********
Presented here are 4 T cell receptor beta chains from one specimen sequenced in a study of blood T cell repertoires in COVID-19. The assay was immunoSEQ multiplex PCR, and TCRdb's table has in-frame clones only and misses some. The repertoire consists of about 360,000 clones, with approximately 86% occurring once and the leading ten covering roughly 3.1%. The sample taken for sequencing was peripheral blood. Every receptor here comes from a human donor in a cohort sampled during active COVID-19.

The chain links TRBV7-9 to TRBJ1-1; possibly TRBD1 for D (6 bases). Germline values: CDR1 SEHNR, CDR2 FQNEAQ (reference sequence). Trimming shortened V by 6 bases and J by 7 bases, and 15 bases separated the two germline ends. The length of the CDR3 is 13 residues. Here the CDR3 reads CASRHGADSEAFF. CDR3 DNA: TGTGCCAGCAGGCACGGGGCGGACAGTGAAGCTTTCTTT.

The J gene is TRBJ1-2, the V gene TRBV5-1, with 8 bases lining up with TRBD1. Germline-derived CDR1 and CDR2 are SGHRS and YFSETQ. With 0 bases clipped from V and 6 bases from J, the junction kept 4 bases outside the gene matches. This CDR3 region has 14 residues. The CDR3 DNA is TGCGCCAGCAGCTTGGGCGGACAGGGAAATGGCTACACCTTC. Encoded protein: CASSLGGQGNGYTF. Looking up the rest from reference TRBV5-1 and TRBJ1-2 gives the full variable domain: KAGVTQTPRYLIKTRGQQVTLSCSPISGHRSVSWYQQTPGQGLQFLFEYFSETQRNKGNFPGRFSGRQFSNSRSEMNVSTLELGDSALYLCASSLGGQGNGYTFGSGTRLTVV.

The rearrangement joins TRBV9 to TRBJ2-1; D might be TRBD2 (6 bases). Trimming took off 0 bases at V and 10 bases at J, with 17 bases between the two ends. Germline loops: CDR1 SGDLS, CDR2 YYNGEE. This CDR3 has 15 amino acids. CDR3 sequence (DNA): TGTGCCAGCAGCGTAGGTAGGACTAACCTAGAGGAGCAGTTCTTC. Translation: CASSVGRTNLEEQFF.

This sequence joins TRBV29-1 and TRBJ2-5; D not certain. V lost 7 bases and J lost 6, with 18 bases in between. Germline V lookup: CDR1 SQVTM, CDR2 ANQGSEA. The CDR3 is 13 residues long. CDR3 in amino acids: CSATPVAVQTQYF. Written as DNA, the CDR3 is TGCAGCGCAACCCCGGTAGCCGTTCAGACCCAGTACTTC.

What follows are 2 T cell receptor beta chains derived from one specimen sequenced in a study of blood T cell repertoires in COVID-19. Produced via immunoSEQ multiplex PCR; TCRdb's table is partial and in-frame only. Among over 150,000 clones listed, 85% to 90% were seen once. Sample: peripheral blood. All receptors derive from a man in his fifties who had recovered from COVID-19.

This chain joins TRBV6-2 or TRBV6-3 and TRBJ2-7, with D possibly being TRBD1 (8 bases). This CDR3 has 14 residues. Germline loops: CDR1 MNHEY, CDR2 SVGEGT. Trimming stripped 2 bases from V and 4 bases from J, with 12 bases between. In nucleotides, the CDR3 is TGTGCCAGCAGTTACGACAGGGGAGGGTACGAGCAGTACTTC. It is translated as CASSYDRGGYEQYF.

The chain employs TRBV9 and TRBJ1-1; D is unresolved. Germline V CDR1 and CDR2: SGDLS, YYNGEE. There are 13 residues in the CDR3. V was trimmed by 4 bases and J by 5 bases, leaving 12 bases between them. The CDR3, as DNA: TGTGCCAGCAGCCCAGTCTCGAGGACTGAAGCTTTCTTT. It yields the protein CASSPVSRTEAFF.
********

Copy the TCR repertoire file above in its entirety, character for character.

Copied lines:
Presented here are 4 T cell receptor beta chains from one specimen sequenced in a study of blood T cell repertoires in COVID-19. The assay was immunoSEQ multiplex PCR, and TCRdb's table has in-frame clones only and misses some. The repertoire consists of about 360,000 clones, with approximately 86% occurring once and the leading ten covering roughly 3.1%. The sample taken for sequencing was peripheral blood. Every receptor here comes from a human donor in a cohort sampled during active COVID-19.

The chain links TRBV7-9 to TRBJ1-1; possibly TRBD1 for D (6 bases). Germline values: CDR1 SEHNR, CDR2 FQNEAQ (reference sequence). Trimming shortened V by 6 bases and J by 7 bases, and 15 bases separated the two germline ends. The length of the CDR3 is 13 residues. Here the CDR3 reads CASRHGADSEAFF. CDR3 DNA: TGTGCCAGCAGGCACGGGGCGGACAGTGAAGCTTTCTTT.

The J gene is TRBJ1-2, the V gene TRBV5-1, with 8 bases lining up with TRBD1. Germline-derived CDR1 and CDR2 are SGHRS and YFSETQ. With 0 bases clipped from V and 6 bases from J, the junction kept 4 bases outside the gene matches. This CDR3 region has 14 residues. The CDR3 DNA is TGCGCCAGCAGCTTGGGCGGACAGGGAAATGGCTACACCTTC. Encoded protein: CASSLGGQGNGYTF. Looking up the rest from reference TRBV5-1 and TRBJ1-2 gives the full variable domain: KAGVTQTPRYLIKTRGQQVTLSCSPISGHRSVSWYQQTPGQGLQFLFEYFSETQRNKGNFPGRFSGRQFSNSRSEMNVSTLELGDSALYLCASSLGGQGNGYTFGSGTRLTVV.

The rearrangement joins TRBV9 to TRBJ2-1; D might be TRBD2 (6 bases). Trimming took off 0 bases at V and 10 bases at J, with 17 bases between the two ends. Germline loops: CDR1 SGDLS, CDR2 YYNGEE. This CDR3 has 15 amino acids. CDR3 sequence (DNA): TGTGCCAGCAGCGTAGGTAGGACTAACCTAGAGGAGCAGTTCTTC. Translation: CASSVGRTNLEEQFF.

This sequence joins TRBV29-1 and TRBJ2-5; D not certain. V lost 7 bases and J lost 6, with 18 bases in between. Germline V lookup: CDR1 SQVTM, CDR2 ANQGSEA. The CDR3 is 13 residues long. CDR3 in amino acids: CSATPVAVQTQYF. Written as DNA, the CDR3 is TGCAGCGCAACCCCGGTAGCCGTTCAGACCCAGTACTTC.

What follows are 2 T cell receptor beta chains derived from one specimen sequenced in a study of blood T cell repertoires in COVID-19. Produced via immunoSEQ multiplex PCR; TCRdb's table is partial and in-frame only. Among over 150,000 clones listed, 85% to 90% were seen once. Sample: peripheral blood. All receptors derive from a man in his fifties who had recovered from COVID-19.

This chain joins TRBV6-2 or TRBV6-3 and TRBJ2-7, with D possibly being TRBD1 (8 bases). This CDR3 has 14 residues. Germline loops: CDR1 MNHEY, CDR2 SVGEGT. Trimming stripped 2 bases from V and 4 bases from J, with 12 bases between. In nucleotides, the CDR3 is TGTGCCAGCAGTTACGACAGGGGAGGGTACGAGCAGTACTTC. It is translated as CASSYDRGGYEQYF.

The chain employs TRBV9 and TRBJ1-1; D is unresolved. Germline V CDR1 and CDR2: SGDLS, YYNGEE. There are 13 residues in the CDR3. V was trimmed by 4 bases and J by 5 bases, leaving 12 bases between them. The CDR3, as DNA: TGTGCCAGCAGCCCAGTCTCGAGGACTGAAGCTTTCTTT. It yields the protein CASSPVSRTEAFF.